Today, we will look at all the nine temples at Pattadakal and give you a brief explanation of the styles and carvings used in them.
We will start with the Jambulinga temple. The Jambulinga temple was constructed in 7 A.D. This temple was built using the Nagara style. The two distinct styles of this construction is a main square in the temple that looks like a cross shape and a tower, and consists of converging lines. The main theme of the temple is Lord Shiva (the destroyer) with a linga and a sculpture of him dancing with his wife Parvati. The temple is guarded by two idols of his personal guards-Nandi and Virabhadra. Lord Shiva is called the destroyer because in Hindu Mythology he has been responsible for the destruction of many Asuras or Rakshasas (residents of the underworld).
Next, we look at the Chandrashekara temple. This temple uses the Dravidian style of building and not the Nagara style. The main temple is planned in such a way that it square in shape and has a quadrangle which encloses it .The temple will also have a roof shaped like a pyramid. It will have a separate enclosure or sanctuary where the idols or statues are placed. Just in front of this enclosure will be a mandapa or porch. Most temples have halls that are enclosed by pillars. The Chandrashekara only has the sanctuary and a roofless mandapa. You will also see a partial carved pillar. This temple is also dedicated to Lord Shiva. The carved pillar shows us Lord Indra who was the King of the Gods riding on his elephant.
Our next stop is the Sangameswara temple. Like the Chandrashekara temple, this also is based on the Dravidian style of construction. This is another temple dedicated to Lord Shiva. However here you will also come across sculptures of Vishnu, Ugranarasimha, Nataraja and Varaha. In Hindu mythology, Vishnu is called as the preserver because he always preserved peace on earth. As per Hindu mythology, he has taken many avatars (human forms) .One of the avatars is depicted in Sangameswara is the Ugranarasimha or half man-half lion incarnation which he took to kill the demon king Hiranyakashipu. Another avatar is Varaha or the boar incarnation. This incarnation was used to rescue mother earth from the rakshas Hiranyaksha. The Nataraja avatar is Lord Shiva dancing to bring an end to creation and allow the creator Lord Brahma to make a new universe.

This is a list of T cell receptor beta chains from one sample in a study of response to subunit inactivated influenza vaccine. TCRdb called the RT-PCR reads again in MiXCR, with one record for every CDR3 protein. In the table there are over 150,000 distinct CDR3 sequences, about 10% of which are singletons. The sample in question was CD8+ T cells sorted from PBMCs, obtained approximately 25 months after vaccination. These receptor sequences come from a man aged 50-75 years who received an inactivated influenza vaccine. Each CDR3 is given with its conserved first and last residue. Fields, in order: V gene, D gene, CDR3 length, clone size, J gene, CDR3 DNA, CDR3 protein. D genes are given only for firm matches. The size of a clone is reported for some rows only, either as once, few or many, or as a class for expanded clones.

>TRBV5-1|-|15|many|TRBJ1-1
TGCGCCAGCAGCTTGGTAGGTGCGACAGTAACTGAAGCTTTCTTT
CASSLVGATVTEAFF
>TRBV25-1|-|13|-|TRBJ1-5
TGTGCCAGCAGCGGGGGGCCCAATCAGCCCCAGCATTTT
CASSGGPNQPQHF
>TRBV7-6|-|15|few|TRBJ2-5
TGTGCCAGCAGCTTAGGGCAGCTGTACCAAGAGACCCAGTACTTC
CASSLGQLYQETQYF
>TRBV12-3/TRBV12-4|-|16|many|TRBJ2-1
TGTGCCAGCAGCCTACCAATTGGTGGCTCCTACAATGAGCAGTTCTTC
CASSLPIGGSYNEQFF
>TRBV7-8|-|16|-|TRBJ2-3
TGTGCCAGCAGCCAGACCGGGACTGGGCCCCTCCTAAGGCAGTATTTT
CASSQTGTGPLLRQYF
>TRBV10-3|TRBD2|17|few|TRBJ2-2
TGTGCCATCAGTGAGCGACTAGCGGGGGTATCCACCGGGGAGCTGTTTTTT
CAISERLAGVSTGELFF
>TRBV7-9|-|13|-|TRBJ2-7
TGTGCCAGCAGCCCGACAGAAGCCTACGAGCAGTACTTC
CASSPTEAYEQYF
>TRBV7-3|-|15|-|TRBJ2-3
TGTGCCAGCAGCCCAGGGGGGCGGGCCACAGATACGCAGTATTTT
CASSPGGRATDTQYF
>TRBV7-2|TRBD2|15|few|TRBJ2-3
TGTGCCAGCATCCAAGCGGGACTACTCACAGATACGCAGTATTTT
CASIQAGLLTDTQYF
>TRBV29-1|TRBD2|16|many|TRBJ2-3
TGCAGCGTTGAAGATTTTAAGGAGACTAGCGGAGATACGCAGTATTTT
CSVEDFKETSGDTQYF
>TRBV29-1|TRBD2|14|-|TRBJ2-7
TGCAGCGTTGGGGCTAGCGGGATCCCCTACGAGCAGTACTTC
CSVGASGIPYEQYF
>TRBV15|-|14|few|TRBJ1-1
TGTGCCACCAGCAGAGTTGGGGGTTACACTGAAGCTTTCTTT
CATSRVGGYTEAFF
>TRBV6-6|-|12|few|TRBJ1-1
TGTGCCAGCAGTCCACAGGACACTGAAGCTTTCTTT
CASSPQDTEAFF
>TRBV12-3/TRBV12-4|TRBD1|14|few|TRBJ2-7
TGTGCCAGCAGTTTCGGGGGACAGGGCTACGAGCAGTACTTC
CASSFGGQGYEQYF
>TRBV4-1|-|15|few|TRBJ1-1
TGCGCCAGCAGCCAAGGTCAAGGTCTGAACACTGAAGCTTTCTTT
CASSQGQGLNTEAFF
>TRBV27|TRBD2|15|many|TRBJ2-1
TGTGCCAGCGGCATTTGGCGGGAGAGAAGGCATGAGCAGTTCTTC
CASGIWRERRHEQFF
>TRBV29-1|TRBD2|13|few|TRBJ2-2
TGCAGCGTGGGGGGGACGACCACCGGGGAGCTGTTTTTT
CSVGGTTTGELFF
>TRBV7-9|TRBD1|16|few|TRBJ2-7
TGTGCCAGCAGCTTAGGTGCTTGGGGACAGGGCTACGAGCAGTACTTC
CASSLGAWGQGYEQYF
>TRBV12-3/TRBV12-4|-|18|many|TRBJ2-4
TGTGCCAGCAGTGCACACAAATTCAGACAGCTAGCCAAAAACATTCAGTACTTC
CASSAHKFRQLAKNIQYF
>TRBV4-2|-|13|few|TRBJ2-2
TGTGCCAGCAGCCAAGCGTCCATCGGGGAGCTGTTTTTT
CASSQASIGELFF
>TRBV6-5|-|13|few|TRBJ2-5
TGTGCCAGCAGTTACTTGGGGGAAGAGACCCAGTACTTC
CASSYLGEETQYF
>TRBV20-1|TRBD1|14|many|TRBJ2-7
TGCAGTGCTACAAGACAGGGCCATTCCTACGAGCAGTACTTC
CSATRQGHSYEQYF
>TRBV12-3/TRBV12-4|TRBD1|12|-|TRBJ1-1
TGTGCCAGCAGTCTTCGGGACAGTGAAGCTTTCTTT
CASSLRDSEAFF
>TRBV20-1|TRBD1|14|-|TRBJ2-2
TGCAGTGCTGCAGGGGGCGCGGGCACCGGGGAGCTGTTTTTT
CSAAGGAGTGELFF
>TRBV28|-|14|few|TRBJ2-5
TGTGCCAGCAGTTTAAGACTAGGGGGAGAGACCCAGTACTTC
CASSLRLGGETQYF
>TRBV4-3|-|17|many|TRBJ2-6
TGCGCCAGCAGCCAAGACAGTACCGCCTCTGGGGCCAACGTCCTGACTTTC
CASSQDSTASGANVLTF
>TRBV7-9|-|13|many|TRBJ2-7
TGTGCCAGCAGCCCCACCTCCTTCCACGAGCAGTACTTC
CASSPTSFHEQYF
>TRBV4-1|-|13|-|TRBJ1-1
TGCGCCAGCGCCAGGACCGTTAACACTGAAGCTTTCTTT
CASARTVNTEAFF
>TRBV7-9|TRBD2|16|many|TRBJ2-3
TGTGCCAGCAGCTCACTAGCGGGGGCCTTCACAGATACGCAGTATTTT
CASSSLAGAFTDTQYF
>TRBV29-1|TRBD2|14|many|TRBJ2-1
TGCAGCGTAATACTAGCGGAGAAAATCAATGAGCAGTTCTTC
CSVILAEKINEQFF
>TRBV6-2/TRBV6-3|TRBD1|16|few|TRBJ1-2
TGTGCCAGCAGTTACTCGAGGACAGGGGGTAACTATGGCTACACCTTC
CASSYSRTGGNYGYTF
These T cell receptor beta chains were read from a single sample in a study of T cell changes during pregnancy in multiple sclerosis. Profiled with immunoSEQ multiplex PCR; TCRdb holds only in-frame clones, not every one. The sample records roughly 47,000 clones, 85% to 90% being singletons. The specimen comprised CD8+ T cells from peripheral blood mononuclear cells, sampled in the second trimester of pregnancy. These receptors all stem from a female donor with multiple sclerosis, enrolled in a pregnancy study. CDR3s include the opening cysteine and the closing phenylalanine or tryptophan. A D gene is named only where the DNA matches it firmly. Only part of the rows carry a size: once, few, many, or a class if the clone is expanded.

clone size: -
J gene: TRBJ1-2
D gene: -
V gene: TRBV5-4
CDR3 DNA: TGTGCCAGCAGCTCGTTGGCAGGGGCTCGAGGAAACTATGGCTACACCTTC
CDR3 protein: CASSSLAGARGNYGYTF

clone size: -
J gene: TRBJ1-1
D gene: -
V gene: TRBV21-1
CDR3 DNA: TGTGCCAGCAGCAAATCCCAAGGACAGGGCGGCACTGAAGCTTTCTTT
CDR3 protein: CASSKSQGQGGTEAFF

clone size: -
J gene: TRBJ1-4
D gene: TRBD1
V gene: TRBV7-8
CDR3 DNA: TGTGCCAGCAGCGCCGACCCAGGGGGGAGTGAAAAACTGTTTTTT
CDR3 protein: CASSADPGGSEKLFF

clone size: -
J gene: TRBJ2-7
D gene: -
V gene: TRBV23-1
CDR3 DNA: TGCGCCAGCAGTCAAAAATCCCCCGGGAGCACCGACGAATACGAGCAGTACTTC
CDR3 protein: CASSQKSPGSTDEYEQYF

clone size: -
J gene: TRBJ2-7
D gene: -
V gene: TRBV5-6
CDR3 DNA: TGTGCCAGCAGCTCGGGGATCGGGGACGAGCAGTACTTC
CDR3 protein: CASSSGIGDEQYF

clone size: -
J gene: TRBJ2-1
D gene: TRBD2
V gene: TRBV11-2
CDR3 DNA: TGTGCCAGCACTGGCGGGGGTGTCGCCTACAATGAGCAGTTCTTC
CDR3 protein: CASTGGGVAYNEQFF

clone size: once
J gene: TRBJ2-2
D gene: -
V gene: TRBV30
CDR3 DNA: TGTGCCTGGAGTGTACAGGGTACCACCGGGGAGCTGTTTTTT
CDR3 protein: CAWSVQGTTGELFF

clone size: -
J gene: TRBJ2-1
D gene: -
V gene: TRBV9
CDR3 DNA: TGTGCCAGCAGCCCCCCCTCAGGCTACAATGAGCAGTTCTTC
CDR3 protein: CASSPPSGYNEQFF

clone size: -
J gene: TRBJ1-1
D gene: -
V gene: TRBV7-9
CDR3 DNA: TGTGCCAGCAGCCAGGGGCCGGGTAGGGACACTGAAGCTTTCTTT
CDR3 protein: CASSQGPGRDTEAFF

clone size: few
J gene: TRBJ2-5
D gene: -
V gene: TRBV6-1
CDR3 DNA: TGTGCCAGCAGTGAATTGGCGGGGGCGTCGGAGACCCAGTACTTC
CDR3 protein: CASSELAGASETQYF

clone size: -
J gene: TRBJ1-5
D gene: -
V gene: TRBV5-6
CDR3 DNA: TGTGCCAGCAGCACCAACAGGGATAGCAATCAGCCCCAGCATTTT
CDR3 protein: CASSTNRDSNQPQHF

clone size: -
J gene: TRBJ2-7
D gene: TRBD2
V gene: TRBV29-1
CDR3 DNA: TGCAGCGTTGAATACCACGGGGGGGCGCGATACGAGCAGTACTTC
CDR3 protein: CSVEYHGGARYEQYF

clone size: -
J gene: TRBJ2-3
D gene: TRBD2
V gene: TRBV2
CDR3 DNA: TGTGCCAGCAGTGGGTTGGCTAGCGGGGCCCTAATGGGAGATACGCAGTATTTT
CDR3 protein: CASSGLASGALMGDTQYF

Next, we will look at the Mallikarjuna Temple. This temple was the first temple to be made by a woman. This woman was Rani Trilokyamahadevi. This temple also followed the Dravidian style and is also dedicated to Lord Shiva. This temple has eighteen pillars dedicated to the Ramayana and the Mahabharata. These two are the most important holy books for the Hindu religion. The Ramayana talks about the seventh human form taken by Lord Vishnu – Lord Rama who is exiled for 14 years and goes into exile with his wife Sita and brother Laxman. During his exile, the rakshas king Ravana abducts Sita and the book details how Lord Rama along with his Vanar sena-army of monkeys crossed the sea, went to Lanka and killed Ravana to rescue her. The Mahabharata talks about the eight human avatar taken by Lord Vishnu- Lord Krishna. It details the exploits of Lord Krishna from childhood when he slayed many demons sent to kill him, how he helps the Pandavas in the great battle against their cousins the Kauravas who had taken away the kingdom of Hastinapur via deceit from the Pandavas who were the rightful rulers.